video

ESO Ultra HD Expedition: New clarity for astronomy outreach

Ryan J. M. Laird, Lars Lindberg Christensen

In the spring of 2014 a team of ESO Photo Ambassadors embarked on a pioneering expedition to the European Southern Observatory’s observing sites in Chile. Their mission was to capture time-lapses, stills, videos and panoramas in crisp Ultra High Definition from some of the darkest night skies on Earth.

Download

‘The kind of mildly curious sort of science interested person like me’: Science bloggers’ practices relating to audience recruitment

Mathieu Ranger, Karen Bultitude

With at least 150 million professional and amateur blogs on the Internet, blogging offers a potentially powerful tool for engaging large and diverse audiences with science. This article investigates science blogging practices to uncover key trends, including bloggers’ self-perceptions of their role. Interviews with seven of the most popular science bloggers revealed them to be driven by intrinsic personal motivations. Wishing to pursue their love of writing and share their passion for science, they produce content suitable for niche audiences of science enthusiasts, although they do not assume background scientific knowledge. A content analysis of 1000 blog posts and comparison with the most popular blogs on the Internet further confirmed this result and additionally identified key factors that affect science blog popularity, including update frequency, topic diversity and the inclusion of non-text elements (especially images and video).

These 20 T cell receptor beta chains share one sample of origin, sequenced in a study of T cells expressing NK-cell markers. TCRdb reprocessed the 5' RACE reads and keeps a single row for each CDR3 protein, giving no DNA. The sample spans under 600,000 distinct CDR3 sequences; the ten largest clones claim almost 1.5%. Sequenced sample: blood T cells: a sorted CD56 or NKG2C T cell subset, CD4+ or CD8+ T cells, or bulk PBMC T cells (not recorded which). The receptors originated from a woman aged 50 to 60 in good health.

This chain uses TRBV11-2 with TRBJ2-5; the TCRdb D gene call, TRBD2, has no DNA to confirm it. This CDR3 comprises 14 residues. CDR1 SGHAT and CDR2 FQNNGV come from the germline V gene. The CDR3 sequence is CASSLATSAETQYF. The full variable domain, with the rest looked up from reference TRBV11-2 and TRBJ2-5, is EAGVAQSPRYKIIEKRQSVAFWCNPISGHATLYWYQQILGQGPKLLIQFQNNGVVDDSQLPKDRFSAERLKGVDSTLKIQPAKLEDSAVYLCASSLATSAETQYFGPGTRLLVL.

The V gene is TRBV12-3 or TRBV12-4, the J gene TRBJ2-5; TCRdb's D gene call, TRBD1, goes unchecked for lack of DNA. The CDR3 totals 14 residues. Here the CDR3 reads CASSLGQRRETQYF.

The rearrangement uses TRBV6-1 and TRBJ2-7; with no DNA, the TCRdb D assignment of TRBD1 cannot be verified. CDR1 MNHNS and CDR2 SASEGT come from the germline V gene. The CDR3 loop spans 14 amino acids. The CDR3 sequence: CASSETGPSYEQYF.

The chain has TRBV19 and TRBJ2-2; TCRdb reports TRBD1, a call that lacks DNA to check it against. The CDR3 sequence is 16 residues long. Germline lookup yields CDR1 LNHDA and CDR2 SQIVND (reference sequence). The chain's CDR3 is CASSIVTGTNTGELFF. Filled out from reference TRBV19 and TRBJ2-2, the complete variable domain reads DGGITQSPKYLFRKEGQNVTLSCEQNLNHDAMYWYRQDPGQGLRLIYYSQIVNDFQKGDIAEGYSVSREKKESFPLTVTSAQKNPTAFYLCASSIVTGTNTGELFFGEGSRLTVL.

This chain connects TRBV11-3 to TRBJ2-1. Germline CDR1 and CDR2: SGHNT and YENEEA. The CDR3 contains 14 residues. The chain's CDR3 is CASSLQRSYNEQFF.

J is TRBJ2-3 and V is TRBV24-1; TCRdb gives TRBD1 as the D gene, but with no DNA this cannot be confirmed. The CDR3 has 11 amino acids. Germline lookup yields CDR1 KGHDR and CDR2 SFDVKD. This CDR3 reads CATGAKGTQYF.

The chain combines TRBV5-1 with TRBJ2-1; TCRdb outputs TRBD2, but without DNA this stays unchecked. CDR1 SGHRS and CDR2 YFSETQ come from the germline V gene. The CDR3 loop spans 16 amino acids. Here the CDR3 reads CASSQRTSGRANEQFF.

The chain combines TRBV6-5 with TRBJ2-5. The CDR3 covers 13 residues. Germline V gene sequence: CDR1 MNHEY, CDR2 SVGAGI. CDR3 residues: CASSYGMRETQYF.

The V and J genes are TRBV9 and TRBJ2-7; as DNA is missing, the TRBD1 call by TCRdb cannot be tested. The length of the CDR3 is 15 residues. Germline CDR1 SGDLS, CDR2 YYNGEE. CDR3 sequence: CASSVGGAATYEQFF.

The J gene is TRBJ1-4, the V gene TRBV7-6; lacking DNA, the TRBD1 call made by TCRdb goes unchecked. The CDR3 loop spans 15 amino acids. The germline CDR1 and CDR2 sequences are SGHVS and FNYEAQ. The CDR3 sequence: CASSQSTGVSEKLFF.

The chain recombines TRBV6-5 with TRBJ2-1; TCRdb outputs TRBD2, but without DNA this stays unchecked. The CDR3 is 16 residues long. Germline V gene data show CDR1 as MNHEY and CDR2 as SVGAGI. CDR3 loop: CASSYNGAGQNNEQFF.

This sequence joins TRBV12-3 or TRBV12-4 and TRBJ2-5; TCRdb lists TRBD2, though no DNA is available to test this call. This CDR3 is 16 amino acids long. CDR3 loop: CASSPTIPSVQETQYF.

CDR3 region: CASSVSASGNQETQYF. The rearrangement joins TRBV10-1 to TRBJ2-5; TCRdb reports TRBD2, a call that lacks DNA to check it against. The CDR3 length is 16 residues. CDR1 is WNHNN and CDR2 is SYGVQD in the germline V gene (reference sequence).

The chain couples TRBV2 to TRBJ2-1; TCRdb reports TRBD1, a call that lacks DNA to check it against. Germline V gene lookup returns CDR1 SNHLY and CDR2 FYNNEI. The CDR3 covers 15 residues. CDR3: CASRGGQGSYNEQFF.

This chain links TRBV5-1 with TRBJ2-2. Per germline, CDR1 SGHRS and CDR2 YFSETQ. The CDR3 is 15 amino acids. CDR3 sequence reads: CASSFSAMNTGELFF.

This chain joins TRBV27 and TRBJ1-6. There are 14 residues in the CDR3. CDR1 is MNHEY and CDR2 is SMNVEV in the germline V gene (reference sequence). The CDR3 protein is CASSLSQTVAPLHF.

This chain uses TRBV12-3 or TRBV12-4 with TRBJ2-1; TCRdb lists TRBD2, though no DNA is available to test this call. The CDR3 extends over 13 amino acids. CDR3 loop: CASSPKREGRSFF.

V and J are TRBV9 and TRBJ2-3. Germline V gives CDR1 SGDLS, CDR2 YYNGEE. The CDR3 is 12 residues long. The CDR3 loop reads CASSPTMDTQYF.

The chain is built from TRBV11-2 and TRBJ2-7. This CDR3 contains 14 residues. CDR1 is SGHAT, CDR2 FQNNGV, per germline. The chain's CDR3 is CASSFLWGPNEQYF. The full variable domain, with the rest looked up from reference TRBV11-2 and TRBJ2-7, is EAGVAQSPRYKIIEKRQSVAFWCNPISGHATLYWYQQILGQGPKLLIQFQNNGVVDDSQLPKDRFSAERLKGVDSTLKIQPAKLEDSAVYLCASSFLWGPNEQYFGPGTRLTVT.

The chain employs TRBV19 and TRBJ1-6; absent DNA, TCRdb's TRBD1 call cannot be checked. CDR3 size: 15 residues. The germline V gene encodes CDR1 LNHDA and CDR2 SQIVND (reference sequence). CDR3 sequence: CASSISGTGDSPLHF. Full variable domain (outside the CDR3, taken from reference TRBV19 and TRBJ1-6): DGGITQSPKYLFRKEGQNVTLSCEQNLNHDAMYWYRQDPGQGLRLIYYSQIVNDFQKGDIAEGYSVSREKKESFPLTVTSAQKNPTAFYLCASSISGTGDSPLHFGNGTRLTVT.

Link

Here’s another nice mess: using video in reflective dialogue research method

K. Hepplewhite

This account discusses ‘reflective dialogues’, a process utilising video to re-examine in-action decision-making with theatre practitioners who operate in community contexts. The reflexive discussions combine with observation, text and digital documentation to offer a sometimes ‘messy’ (from Schön 1987) dynamic to the research and provide multiple insights through reviewing the working processes. This account presents the method, along with examples from reflective dialogues with a selection of practitioners and critique of the processes. The account toys with this interplay of practice/research/reflection and attempts (albeit temporarily) to impose a structure to configure the mess. In seeking to re-inform the practitioners and potential practitioners in applied theatre, the reflective dialogues have generating their own web of messed up research-of-reflection-on-practice.

Link